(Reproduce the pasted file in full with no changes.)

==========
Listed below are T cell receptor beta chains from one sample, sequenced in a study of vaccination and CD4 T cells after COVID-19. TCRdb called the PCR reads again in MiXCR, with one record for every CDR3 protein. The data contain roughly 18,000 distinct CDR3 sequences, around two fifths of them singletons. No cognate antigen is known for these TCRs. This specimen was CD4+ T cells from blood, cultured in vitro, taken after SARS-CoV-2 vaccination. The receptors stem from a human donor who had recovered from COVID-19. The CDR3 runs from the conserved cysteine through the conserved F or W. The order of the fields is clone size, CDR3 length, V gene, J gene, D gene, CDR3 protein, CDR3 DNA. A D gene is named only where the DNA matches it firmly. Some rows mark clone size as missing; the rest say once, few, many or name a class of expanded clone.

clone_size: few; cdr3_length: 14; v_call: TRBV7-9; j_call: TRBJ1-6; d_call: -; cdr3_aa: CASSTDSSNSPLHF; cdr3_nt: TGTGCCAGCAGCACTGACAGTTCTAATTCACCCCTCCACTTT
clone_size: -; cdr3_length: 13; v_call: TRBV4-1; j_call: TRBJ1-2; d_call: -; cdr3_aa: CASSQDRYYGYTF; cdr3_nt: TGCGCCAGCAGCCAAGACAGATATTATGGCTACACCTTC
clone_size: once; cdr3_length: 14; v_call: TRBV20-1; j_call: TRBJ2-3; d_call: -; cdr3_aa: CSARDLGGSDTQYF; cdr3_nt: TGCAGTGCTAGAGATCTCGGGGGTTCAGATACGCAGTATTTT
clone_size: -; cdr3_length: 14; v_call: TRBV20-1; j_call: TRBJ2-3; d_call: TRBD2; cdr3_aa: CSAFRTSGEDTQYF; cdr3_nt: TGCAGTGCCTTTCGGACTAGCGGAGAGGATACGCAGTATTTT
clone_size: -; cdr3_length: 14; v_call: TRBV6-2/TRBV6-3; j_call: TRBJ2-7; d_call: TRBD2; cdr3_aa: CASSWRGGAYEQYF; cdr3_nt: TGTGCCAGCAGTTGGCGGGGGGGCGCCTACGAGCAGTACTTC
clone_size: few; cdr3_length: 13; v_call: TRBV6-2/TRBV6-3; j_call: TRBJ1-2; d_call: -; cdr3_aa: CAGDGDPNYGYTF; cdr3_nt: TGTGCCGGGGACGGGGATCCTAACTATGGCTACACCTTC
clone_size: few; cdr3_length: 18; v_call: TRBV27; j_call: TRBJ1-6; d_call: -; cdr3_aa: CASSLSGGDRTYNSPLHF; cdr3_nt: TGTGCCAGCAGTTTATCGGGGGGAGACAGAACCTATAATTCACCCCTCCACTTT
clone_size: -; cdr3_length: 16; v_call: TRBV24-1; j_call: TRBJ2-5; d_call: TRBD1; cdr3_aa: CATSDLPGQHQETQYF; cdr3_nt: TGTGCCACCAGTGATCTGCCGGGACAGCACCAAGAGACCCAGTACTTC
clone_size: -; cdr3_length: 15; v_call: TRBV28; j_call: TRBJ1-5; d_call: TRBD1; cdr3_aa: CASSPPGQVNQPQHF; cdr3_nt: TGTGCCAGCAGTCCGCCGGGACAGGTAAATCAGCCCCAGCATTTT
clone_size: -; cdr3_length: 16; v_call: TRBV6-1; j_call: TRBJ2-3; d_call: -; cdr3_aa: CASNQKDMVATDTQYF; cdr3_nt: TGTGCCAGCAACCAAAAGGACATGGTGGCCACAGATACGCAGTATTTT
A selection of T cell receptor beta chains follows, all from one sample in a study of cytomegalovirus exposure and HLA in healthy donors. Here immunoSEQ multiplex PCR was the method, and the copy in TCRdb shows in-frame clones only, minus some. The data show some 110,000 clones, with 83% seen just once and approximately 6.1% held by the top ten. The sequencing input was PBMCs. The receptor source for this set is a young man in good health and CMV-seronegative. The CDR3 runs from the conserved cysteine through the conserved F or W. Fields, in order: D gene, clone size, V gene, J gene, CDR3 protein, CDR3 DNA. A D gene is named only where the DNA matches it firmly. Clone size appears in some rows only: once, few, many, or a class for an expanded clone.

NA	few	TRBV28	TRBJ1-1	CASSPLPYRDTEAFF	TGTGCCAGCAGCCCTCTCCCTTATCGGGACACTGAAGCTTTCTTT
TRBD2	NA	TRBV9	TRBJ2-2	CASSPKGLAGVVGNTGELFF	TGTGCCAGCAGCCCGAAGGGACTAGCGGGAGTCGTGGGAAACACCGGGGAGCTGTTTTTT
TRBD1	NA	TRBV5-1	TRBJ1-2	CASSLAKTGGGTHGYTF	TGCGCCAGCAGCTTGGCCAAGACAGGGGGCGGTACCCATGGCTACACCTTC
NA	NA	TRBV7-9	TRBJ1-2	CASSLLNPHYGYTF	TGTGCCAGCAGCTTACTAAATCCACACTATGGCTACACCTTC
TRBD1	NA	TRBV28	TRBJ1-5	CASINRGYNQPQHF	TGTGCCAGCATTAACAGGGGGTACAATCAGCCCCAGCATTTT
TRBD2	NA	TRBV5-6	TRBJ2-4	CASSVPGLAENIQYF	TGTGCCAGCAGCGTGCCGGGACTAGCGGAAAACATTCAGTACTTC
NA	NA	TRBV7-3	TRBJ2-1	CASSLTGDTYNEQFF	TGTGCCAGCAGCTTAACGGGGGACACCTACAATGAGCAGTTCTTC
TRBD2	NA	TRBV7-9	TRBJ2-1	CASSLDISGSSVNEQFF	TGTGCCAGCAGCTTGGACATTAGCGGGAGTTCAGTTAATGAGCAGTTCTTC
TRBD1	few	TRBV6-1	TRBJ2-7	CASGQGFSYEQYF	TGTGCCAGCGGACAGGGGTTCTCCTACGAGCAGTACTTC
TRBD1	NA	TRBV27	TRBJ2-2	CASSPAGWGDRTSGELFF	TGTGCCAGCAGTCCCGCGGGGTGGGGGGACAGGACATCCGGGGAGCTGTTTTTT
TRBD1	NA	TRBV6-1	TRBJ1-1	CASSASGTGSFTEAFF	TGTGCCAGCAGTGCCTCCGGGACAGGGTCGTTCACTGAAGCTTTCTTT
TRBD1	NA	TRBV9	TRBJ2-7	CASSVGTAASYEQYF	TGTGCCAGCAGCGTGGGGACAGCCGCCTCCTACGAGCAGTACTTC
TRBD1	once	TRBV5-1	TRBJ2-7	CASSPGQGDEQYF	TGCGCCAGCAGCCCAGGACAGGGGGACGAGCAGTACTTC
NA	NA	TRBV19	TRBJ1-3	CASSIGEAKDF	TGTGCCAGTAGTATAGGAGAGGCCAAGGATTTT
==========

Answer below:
Listed below are T cell receptor beta chains from one sample, sequenced in a study of vaccination and CD4 T cells after COVID-19. TCRdb called the PCR reads again in MiXCR, with one record for every CDR3 protein. The data contain roughly 18,000 distinct CDR3 sequences, around two fifths of them singletons. No cognate antigen is known for these TCRs. This specimen was CD4+ T cells from blood, cultured in vitro, taken after SARS-CoV-2 vaccination. The receptors stem from a human donor who had recovered from COVID-19. The CDR3 runs from the conserved cysteine through the conserved F or W. The order of the fields is clone size, CDR3 length, V gene, J gene, D gene, CDR3 protein, CDR3 DNA. A D gene is named only where the DNA matches it firmly. Some rows mark clone size as missing; the rest say once, few, many or name a class of expanded clone.

clone_size: few; cdr3_length: 14; v_call: TRBV7-9; j_call: TRBJ1-6; d_call: -; cdr3_aa: CASSTDSSNSPLHF; cdr3_nt: TGTGCCAGCAGCACTGACAGTTCTAATTCACCCCTCCACTTT
clone_size: -; cdr3_length: 13; v_call: TRBV4-1; j_call: TRBJ1-2; d_call: -; cdr3_aa: CASSQDRYYGYTF; cdr3_nt: TGCGCCAGCAGCCAAGACAGATATTATGGCTACACCTTC
clone_size: once; cdr3_length: 14; v_call: TRBV20-1; j_call: TRBJ2-3; d_call: -; cdr3_aa: CSARDLGGSDTQYF; cdr3_nt: TGCAGTGCTAGAGATCTCGGGGGTTCAGATACGCAGTATTTT
clone_size: -; cdr3_length: 14; v_call: TRBV20-1; j_call: TRBJ2-3; d_call: TRBD2; cdr3_aa: CSAFRTSGEDTQYF; cdr3_nt: TGCAGTGCCTTTCGGACTAGCGGAGAGGATACGCAGTATTTT
clone_size: -; cdr3_length: 14; v_call: TRBV6-2/TRBV6-3; j_call: TRBJ2-7; d_call: TRBD2; cdr3_aa: CASSWRGGAYEQYF; cdr3_nt: TGTGCCAGCAGTTGGCGGGGGGGCGCCTACGAGCAGTACTTC
clone_size: few; cdr3_length: 13; v_call: TRBV6-2/TRBV6-3; j_call: TRBJ1-2; d_call: -; cdr3_aa: CAGDGDPNYGYTF; cdr3_nt: TGTGCCGGGGACGGGGATCCTAACTATGGCTACACCTTC
clone_size: few; cdr3_length: 18; v_call: TRBV27; j_call: TRBJ1-6; d_call: -; cdr3_aa: CASSLSGGDRTYNSPLHF; cdr3_nt: TGTGCCAGCAGTTTATCGGGGGGAGACAGAACCTATAATTCACCCCTCCACTTT
clone_size: -; cdr3_length: 16; v_call: TRBV24-1; j_call: TRBJ2-5; d_call: TRBD1; cdr3_aa: CATSDLPGQHQETQYF; cdr3_nt: TGTGCCACCAGTGATCTGCCGGGACAGCACCAAGAGACCCAGTACTTC
clone_size: -; cdr3_length: 15; v_call: TRBV28; j_call: TRBJ1-5; d_call: TRBD1; cdr3_aa: CASSPPGQVNQPQHF; cdr3_nt: TGTGCCAGCAGTCCGCCGGGACAGGTAAATCAGCCCCAGCATTTT
clone_size: -; cdr3_length: 16; v_call: TRBV6-1; j_call: TRBJ2-3; d_call: -; cdr3_aa: CASNQKDMVATDTQYF; cdr3_nt: TGTGCCAGCAACCAAAAGGACATGGTGGCCACAGATACGCAGTATTTT
A selection of T cell receptor beta chains follows, all from one sample in a study of cytomegalovirus exposure and HLA in healthy donors. Here immunoSEQ multiplex PCR was the method, and the copy in TCRdb shows in-frame clones only, minus some. The data show some 110,000 clones, with 83% seen just once and approximately 6.1% held by the top ten. The sequencing input was PBMCs. The receptor source for this set is a young man in good health and CMV-seronegative. The CDR3 runs from the conserved cysteine through the conserved F or W. Fields, in order: D gene, clone size, V gene, J gene, CDR3 protein, CDR3 DNA. A D gene is named only where the DNA matches it firmly. Clone size appears in some rows only: once, few, many, or a class for an expanded clone.

NA	few	TRBV28	TRBJ1-1	CASSPLPYRDTEAFF	TGTGCCAGCAGCCCTCTCCCTTATCGGGACACTGAAGCTTTCTTT
TRBD2	NA	TRBV9	TRBJ2-2	CASSPKGLAGVVGNTGELFF	TGTGCCAGCAGCCCGAAGGGACTAGCGGGAGTCGTGGGAAACACCGGGGAGCTGTTTTTT
TRBD1	NA	TRBV5-1	TRBJ1-2	CASSLAKTGGGTHGYTF	TGCGCCAGCAGCTTGGCCAAGACAGGGGGCGGTACCCATGGCTACACCTTC
NA	NA	TRBV7-9	TRBJ1-2	CASSLLNPHYGYTF	TGTGCCAGCAGCTTACTAAATCCACACTATGGCTACACCTTC
TRBD1	NA	TRBV28	TRBJ1-5	CASINRGYNQPQHF	TGTGCCAGCATTAACAGGGGGTACAATCAGCCCCAGCATTTT
TRBD2	NA	TRBV5-6	TRBJ2-4	CASSVPGLAENIQYF	TGTGCCAGCAGCGTGCCGGGACTAGCGGAAAACATTCAGTACTTC
NA	NA	TRBV7-3	TRBJ2-1	CASSLTGDTYNEQFF	TGTGCCAGCAGCTTAACGGGGGACACCTACAATGAGCAGTTCTTC
TRBD2	NA	TRBV7-9	TRBJ2-1	CASSLDISGSSVNEQFF	TGTGCCAGCAGCTTGGACATTAGCGGGAGTTCAGTTAATGAGCAGTTCTTC
TRBD1	few	TRBV6-1	TRBJ2-7	CASGQGFSYEQYF	TGTGCCAGCGGACAGGGGTTCTCCTACGAGCAGTACTTC
TRBD1	NA	TRBV27	TRBJ2-2	CASSPAGWGDRTSGELFF	TGTGCCAGCAGTCCCGCGGGGTGGGGGGACAGGACATCCGGGGAGCTGTTTTTT
TRBD1	NA	TRBV6-1	TRBJ1-1	CASSASGTGSFTEAFF	TGTGCCAGCAGTGCCTCCGGGACAGGGTCGTTCACTGAAGCTTTCTTT
TRBD1	NA	TRBV9	TRBJ2-7	CASSVGTAASYEQYF	TGTGCCAGCAGCGTGGGGACAGCCGCCTCCTACGAGCAGTACTTC
TRBD1	once	TRBV5-1	TRBJ2-7	CASSPGQGDEQYF	TGCGCCAGCAGCCCAGGACAGGGGGACGAGCAGTACTTC
NA	NA	TRBV19	TRBJ1-3	CASSIGEAKDF	TGTGCCAGTAGTATAGGAGAGGCCAAGGATTTT